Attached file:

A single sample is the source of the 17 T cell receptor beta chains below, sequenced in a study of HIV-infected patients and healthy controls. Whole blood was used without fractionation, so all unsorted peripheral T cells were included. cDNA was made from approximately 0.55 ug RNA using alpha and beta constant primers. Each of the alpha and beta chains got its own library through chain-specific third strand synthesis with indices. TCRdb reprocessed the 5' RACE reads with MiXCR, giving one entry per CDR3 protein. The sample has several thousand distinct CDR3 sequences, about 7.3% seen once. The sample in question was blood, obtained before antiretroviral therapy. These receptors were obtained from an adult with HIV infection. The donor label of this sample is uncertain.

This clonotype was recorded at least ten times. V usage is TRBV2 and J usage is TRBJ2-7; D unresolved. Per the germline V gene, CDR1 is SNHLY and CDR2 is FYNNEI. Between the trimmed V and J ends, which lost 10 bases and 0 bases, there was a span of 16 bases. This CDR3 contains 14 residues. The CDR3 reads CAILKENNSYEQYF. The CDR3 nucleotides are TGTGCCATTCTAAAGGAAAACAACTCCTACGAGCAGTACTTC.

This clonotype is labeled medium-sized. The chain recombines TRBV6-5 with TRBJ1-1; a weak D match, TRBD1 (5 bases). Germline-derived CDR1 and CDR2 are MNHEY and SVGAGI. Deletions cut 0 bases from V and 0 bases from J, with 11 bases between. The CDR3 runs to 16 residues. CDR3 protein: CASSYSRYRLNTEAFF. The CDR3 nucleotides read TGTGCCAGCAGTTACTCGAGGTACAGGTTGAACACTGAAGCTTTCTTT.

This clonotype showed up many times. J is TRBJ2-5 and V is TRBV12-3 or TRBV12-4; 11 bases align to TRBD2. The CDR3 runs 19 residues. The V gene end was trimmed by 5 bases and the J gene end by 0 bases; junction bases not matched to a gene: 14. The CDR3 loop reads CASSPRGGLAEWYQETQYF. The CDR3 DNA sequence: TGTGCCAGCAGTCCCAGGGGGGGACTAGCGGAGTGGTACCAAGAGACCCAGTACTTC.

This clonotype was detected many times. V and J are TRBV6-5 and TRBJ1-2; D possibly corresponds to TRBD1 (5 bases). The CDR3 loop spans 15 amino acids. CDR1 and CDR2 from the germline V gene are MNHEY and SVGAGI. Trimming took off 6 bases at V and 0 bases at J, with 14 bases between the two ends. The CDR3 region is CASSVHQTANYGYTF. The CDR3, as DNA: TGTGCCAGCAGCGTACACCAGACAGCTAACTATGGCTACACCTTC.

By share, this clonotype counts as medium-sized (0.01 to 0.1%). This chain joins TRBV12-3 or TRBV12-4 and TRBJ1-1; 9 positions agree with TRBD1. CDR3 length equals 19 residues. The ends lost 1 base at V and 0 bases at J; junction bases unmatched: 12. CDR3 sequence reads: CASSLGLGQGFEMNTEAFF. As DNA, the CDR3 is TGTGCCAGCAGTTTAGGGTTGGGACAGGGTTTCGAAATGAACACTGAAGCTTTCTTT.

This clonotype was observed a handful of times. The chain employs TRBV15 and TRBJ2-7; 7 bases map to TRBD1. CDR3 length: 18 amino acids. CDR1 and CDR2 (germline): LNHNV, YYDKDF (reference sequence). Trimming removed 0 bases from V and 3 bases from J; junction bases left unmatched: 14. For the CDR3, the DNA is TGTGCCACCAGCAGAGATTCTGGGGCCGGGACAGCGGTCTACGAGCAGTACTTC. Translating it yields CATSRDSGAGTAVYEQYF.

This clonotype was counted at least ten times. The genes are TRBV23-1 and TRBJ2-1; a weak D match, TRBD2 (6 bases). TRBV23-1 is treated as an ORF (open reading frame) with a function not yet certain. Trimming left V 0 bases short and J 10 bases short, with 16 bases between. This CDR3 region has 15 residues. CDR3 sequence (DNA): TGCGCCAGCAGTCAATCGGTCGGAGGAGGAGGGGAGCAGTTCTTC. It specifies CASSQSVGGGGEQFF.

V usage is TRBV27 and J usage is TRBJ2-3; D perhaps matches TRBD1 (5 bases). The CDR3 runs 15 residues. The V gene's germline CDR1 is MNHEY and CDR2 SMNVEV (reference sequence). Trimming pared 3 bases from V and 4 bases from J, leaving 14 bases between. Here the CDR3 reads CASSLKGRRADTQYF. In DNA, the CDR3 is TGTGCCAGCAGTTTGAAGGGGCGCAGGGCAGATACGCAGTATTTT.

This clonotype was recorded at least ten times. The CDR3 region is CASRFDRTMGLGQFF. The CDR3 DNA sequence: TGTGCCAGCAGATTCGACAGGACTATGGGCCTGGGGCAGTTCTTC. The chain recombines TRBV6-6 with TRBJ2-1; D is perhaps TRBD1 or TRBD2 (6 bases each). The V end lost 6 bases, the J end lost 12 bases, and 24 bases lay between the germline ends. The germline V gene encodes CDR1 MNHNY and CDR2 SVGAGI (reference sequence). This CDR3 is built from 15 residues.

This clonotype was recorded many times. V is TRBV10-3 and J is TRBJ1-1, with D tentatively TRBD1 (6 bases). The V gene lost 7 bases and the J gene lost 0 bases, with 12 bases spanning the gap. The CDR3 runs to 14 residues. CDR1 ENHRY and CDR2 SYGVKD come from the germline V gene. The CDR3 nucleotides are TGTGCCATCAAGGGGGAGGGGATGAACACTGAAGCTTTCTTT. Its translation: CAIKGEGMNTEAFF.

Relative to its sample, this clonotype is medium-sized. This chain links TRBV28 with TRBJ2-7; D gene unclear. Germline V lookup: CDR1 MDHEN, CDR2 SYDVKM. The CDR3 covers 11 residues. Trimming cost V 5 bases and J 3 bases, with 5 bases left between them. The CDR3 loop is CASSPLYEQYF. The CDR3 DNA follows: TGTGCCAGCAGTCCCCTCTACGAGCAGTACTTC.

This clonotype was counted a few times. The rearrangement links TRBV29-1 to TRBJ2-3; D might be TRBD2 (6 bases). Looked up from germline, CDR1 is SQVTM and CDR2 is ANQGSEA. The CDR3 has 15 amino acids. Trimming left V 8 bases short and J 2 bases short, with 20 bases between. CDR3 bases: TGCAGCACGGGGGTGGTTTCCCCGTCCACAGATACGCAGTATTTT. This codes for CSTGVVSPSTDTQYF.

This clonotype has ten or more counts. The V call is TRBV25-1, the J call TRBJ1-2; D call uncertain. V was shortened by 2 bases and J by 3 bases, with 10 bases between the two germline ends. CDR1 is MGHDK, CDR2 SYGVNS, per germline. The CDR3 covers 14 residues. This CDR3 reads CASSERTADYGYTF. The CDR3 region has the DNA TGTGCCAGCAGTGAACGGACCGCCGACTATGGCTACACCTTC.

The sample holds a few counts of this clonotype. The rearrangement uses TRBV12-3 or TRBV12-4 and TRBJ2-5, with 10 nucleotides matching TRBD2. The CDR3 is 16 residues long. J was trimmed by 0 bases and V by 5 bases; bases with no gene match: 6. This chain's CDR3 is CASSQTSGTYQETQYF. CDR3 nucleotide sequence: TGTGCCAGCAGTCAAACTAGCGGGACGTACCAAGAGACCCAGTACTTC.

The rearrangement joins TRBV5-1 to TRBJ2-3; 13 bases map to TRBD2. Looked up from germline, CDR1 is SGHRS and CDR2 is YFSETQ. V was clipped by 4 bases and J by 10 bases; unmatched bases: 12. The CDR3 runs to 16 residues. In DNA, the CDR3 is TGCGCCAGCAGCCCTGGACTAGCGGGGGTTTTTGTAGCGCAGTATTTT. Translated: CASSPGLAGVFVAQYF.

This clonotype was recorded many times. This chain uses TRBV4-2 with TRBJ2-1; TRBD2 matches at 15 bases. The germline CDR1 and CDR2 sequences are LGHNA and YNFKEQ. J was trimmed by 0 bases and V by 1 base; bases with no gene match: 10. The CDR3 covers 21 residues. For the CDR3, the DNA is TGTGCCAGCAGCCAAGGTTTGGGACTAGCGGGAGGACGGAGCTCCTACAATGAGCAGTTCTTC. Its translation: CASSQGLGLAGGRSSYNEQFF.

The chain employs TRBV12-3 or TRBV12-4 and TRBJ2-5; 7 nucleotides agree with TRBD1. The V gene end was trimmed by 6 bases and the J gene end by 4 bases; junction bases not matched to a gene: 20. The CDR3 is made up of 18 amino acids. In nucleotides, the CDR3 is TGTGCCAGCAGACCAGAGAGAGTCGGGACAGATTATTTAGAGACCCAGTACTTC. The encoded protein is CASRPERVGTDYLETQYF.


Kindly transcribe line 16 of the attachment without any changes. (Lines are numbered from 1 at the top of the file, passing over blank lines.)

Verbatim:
The rearrangement joins TRBV5-1 to TRBJ2-3; 13 bases map to TRBD2. Looked up from germline, CDR1 is SGHRS and CDR2 is YFSETQ. V was clipped by 4 bases and J by 10 bases; unmatched bases: 12. The CDR3 runs to 16 residues. In DNA, the CDR3 is TGCGCCAGCAGCCCTGGACTAGCGGGGGTTTTTGTAGCGCAGTATTTT. Translated: CASSPGLAGVFVAQYF.